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Music and Prose: The Lives of Notes

And words.

Let's start with a note—C sharp (or C#), for instance.

In music, enharmonic equivalents are notes, intervals, or key signatures that have alternative names.  For example, the note  C#  has an enharmonic equivalent in D flat (or Db); the key of C# major has an enharmonic equivalent in Db major.  In equal-tempered tuning, the frequencies (that aspect of sound that determines pitch) of the notes comprising the major scale in C sharp major are identical to those of the major scale in D flat. If the two scales are played one after another, the ear won't be able to distinguish differences between them. They will sound exactly the same.

Yet, no composer who imagines a piece in Db would ever write it in C#.

Why?

The two keys do not exist in isolation: they establish specific and different types of contexts.

Some of a musician's understanding of these contexts has to do with education, the rest, personal experience.

Our first music lessons teach us that in ascending scales starting on C, we sharp notes; when they descend from C, we flat them. If we associate musical sharps with an object that can pierce, or a person who is shrewd, we may come to hear sharped notes as piercing or bright. And if we associate musical flats with a surface that is smooth and even, or a voice that is colorless, we might hear a darkening in flatted notes.

Once we apply a key signature to a scale, its behavior changes, Suddenly, there are new rules for flatting and sharping notes, which are dependent upon the key. And as our ears develop, we begin to sense subtle differences in tone between flatted and sharped notes, despite their common frequencies.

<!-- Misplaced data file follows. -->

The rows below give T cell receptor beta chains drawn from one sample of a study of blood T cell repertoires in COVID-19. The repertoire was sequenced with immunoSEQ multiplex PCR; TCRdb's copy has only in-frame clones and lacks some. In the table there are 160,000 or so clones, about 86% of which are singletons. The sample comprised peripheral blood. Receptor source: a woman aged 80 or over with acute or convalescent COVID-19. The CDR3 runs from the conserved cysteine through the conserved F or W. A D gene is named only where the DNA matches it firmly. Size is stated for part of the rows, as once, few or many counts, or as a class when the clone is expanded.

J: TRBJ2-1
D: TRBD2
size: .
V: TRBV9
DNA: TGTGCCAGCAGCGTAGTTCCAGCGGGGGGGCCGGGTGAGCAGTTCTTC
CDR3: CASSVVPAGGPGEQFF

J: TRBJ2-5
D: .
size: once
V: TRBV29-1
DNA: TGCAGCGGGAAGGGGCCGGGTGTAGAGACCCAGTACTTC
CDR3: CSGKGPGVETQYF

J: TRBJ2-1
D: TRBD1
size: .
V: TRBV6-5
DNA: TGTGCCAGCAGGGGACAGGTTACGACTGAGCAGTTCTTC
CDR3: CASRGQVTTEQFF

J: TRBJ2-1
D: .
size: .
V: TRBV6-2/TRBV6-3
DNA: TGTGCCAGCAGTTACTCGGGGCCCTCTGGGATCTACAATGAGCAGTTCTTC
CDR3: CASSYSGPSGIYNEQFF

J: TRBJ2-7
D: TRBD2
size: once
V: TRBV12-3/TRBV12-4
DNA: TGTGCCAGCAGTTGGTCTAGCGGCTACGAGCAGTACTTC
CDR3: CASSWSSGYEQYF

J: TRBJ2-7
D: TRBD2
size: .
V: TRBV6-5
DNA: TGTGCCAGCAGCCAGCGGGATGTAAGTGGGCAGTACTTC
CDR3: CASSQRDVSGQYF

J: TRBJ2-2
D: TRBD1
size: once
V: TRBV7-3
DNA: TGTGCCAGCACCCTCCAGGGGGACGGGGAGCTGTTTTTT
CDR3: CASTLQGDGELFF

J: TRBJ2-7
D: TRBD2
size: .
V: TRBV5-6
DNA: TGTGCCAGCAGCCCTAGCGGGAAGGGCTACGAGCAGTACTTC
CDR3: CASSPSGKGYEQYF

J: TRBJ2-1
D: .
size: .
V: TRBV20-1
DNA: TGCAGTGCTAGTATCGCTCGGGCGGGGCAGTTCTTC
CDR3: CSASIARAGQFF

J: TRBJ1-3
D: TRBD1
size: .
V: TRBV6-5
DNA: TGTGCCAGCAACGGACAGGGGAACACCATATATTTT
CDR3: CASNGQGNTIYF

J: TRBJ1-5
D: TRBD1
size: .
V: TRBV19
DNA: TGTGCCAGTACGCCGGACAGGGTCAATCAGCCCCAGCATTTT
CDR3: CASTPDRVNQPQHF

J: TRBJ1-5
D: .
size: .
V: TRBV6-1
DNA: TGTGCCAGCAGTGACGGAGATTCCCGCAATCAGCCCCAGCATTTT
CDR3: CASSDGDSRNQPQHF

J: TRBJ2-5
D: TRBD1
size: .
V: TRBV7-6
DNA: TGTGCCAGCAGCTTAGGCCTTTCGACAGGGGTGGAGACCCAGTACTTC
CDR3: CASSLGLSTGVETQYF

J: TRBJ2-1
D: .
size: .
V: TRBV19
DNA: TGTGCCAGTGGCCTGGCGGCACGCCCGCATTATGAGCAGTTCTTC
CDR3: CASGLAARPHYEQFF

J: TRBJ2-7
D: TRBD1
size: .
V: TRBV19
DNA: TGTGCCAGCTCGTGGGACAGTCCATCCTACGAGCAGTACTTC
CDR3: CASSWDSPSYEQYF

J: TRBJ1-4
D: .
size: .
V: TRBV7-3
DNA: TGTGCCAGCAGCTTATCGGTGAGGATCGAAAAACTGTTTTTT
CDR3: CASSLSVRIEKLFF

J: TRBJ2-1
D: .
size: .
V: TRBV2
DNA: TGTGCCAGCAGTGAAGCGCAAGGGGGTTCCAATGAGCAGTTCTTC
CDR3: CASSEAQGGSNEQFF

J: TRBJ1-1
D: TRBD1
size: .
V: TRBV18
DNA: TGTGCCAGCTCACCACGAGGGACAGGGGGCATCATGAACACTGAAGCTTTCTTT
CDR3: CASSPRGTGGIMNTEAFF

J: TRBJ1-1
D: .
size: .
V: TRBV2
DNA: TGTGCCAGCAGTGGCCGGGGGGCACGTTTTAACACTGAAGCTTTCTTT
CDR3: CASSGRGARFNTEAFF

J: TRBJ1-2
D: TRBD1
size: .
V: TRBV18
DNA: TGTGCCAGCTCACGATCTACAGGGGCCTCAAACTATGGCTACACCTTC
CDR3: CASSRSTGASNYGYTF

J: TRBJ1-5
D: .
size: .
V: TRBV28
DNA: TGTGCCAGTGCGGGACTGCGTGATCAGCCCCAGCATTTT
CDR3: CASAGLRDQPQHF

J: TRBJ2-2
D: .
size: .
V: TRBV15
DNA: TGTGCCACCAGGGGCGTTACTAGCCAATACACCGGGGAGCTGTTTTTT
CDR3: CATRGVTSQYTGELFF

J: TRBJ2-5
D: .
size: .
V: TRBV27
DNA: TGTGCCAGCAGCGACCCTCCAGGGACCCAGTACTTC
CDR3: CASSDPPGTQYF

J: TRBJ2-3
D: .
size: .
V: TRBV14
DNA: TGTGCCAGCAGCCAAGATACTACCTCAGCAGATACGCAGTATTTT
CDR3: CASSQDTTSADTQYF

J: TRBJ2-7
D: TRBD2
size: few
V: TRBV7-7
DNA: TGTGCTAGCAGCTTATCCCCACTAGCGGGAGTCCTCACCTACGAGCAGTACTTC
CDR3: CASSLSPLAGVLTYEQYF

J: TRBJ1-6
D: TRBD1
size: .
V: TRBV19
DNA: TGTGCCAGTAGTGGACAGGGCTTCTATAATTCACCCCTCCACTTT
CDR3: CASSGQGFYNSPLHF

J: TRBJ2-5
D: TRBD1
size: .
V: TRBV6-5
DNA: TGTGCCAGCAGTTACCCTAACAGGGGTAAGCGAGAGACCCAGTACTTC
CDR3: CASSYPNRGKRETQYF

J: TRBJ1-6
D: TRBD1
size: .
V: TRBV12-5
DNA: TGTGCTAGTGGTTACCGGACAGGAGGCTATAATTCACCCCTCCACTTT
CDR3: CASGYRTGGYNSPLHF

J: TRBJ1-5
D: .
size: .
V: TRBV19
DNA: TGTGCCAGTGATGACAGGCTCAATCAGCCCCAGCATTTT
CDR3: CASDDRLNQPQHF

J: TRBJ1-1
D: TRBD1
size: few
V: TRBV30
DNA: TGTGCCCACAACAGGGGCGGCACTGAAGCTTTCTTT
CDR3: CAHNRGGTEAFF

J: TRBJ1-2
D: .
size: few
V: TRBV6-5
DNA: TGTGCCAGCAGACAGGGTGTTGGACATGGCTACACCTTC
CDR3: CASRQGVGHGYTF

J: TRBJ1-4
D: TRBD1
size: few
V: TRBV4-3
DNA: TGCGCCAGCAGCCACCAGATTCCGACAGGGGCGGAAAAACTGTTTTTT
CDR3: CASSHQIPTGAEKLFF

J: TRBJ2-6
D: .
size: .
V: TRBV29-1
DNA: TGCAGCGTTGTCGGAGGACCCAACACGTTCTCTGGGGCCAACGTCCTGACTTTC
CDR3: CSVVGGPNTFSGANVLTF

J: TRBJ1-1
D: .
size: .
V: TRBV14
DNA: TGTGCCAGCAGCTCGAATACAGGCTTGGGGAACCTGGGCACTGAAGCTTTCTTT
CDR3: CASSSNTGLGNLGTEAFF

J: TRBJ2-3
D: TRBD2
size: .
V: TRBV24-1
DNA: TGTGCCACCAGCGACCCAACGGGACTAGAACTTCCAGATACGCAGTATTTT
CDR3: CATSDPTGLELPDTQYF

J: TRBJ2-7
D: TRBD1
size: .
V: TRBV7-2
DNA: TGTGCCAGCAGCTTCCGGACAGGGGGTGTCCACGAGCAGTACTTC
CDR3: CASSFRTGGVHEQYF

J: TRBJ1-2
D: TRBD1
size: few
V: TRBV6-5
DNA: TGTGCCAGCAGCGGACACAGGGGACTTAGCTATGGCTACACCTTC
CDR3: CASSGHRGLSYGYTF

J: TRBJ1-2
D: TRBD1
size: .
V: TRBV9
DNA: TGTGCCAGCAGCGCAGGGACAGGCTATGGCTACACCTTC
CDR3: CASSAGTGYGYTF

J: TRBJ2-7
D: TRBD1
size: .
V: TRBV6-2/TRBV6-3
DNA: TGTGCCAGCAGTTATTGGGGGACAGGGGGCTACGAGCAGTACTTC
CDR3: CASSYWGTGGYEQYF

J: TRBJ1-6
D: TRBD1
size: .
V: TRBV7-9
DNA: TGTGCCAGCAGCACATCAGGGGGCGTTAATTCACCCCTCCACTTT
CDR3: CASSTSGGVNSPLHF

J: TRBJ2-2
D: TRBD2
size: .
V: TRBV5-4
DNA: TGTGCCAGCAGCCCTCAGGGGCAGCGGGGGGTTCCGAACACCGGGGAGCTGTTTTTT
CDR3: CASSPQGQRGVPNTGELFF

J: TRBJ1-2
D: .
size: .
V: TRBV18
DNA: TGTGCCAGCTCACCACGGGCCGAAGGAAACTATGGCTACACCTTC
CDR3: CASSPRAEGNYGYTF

We can't escape that context; nor can we escape our humanity, our subjectivity...

...with either music or words.

Our first reading experiences may be with single words that are accompanied by illustrations of their meanings, but our acquisition of language comes first from those we hear speaking around us. As a result, we learn to associate words not only with their sounds, but also with the specific contexts in which we hear them.

As our reading ability develops, and our vocabularies increase, we learn that words do not exist in isolation, that they are complex and multidimensional.  Words may share properties, but once they are placed within a context, those properties will be both influenced by and dependent upon the words around them, making one choice better than another. If the context is a familiar one, the choice becomes clearer.

That is why many writers would never substitute thump for thud, or like for enjoy.

And why a composer who imagines a piece in Db would never write it in C#.

When our associations with a particular word are so strong, that only one word will fit, function, and sound right within the context we've created, that is the word we must choose.